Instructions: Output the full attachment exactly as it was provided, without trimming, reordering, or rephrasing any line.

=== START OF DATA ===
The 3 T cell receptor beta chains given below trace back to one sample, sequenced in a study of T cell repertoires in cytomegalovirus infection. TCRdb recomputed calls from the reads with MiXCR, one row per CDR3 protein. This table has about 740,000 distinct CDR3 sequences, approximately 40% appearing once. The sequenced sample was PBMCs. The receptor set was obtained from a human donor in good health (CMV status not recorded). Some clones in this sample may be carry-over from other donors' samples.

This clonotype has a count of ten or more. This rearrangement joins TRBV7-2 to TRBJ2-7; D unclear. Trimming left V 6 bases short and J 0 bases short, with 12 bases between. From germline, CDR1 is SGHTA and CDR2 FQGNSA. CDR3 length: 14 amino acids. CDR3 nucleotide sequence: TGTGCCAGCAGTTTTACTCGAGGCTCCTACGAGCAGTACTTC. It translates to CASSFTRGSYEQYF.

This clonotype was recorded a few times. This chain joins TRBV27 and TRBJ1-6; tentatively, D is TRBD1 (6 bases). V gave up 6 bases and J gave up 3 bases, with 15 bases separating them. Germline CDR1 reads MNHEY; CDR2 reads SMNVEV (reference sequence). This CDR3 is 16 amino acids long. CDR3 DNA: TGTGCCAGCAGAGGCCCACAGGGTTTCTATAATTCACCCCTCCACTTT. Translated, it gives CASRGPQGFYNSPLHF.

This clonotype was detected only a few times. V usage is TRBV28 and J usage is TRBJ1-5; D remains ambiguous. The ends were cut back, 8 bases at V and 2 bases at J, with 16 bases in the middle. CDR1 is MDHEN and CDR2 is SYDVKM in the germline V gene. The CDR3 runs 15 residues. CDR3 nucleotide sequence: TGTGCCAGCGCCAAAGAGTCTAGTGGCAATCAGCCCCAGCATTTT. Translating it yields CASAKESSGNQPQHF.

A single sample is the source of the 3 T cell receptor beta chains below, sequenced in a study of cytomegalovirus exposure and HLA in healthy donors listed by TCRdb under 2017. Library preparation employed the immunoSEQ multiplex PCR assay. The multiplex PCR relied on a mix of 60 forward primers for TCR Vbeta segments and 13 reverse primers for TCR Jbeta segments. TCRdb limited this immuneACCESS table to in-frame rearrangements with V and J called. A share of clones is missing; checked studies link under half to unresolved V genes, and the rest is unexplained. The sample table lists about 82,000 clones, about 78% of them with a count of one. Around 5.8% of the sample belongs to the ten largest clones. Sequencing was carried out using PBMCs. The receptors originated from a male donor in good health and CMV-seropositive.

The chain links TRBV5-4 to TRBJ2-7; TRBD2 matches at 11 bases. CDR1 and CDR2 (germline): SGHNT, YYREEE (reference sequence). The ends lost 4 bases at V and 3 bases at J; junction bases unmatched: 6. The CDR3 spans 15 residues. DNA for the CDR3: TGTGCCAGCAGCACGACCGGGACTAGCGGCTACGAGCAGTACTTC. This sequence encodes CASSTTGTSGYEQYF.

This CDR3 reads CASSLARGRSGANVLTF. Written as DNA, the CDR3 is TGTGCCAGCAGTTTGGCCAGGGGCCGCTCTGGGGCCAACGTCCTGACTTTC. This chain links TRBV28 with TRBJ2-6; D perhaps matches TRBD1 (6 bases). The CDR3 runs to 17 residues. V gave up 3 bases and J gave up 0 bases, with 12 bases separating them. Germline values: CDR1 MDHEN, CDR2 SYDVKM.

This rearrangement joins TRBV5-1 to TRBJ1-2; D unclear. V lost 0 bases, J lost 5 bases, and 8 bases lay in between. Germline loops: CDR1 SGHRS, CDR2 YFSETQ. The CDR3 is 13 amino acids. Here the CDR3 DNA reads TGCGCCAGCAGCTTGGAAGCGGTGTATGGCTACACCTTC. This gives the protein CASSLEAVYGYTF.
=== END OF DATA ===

The 3 T cell receptor beta chains given below trace back to one sample, sequenced in a study of T cell repertoires in cytomegalovirus infection. TCRdb recomputed calls from the reads with MiXCR, one row per CDR3 protein. This table has about 740,000 distinct CDR3 sequences, approximately 40% appearing once. The sequenced sample was PBMCs. The receptor set was obtained from a human donor in good health (CMV status not recorded). Some clones in this sample may be carry-over from other donors' samples.

This clonotype has a count of ten or more. This rearrangement joins TRBV7-2 to TRBJ2-7; D unclear. Trimming left V 6 bases short and J 0 bases short, with 12 bases between. From germline, CDR1 is SGHTA and CDR2 FQGNSA. CDR3 length: 14 amino acids. CDR3 nucleotide sequence: TGTGCCAGCAGTTTTACTCGAGGCTCCTACGAGCAGTACTTC. It translates to CASSFTRGSYEQYF.

This clonotype was recorded a few times. This chain joins TRBV27 and TRBJ1-6; tentatively, D is TRBD1 (6 bases). V gave up 6 bases and J gave up 3 bases, with 15 bases separating them. Germline CDR1 reads MNHEY; CDR2 reads SMNVEV (reference sequence). This CDR3 is 16 amino acids long. CDR3 DNA: TGTGCCAGCAGAGGCCCACAGGGTTTCTATAATTCACCCCTCCACTTT. Translated, it gives CASRGPQGFYNSPLHF.

This clonotype was detected only a few times. V usage is TRBV28 and J usage is TRBJ1-5; D remains ambiguous. The ends were cut back, 8 bases at V and 2 bases at J, with 16 bases in the middle. CDR1 is MDHEN and CDR2 is SYDVKM in the germline V gene. The CDR3 runs 15 residues. CDR3 nucleotide sequence: TGTGCCAGCGCCAAAGAGTCTAGTGGCAATCAGCCCCAGCATTTT. Translating it yields CASAKESSGNQPQHF.

A single sample is the source of the 3 T cell receptor beta chains below, sequenced in a study of cytomegalovirus exposure and HLA in healthy donors listed by TCRdb under 2017. Library preparation employed the immunoSEQ multiplex PCR assay. The multiplex PCR relied on a mix of 60 forward primers for TCR Vbeta segments and 13 reverse primers for TCR Jbeta segments. TCRdb limited this immuneACCESS table to in-frame rearrangements with V and J called. A share of clones is missing; checked studies link under half to unresolved V genes, and the rest is unexplained. The sample table lists about 82,000 clones, about 78% of them with a count of one. Around 5.8% of the sample belongs to the ten largest clones. Sequencing was carried out using PBMCs. The receptors originated from a male donor in good health and CMV-seropositive.

The chain links TRBV5-4 to TRBJ2-7; TRBD2 matches at 11 bases. CDR1 and CDR2 (germline): SGHNT, YYREEE (reference sequence). The ends lost 4 bases at V and 3 bases at J; junction bases unmatched: 6. The CDR3 spans 15 residues. DNA for the CDR3: TGTGCCAGCAGCACGACCGGGACTAGCGGCTACGAGCAGTACTTC. This sequence encodes CASSTTGTSGYEQYF.

This CDR3 reads CASSLARGRSGANVLTF. Written as DNA, the CDR3 is TGTGCCAGCAGTTTGGCCAGGGGCCGCTCTGGGGCCAACGTCCTGACTTTC. This chain links TRBV28 with TRBJ2-6; D perhaps matches TRBD1 (6 bases). The CDR3 runs to 17 residues. V gave up 3 bases and J gave up 0 bases, with 12 bases separating them. Germline values: CDR1 MDHEN, CDR2 SYDVKM.

This rearrangement joins TRBV5-1 to TRBJ1-2; D unclear. V lost 0 bases, J lost 5 bases, and 8 bases lay in between. Germline loops: CDR1 SGHRS, CDR2 YFSETQ. The CDR3 is 13 amino acids. Here the CDR3 DNA reads TGCGCCAGCAGCTTGGAAGCGGTGTATGGCTACACCTTC. This gives the protein CASSLEAVYGYTF.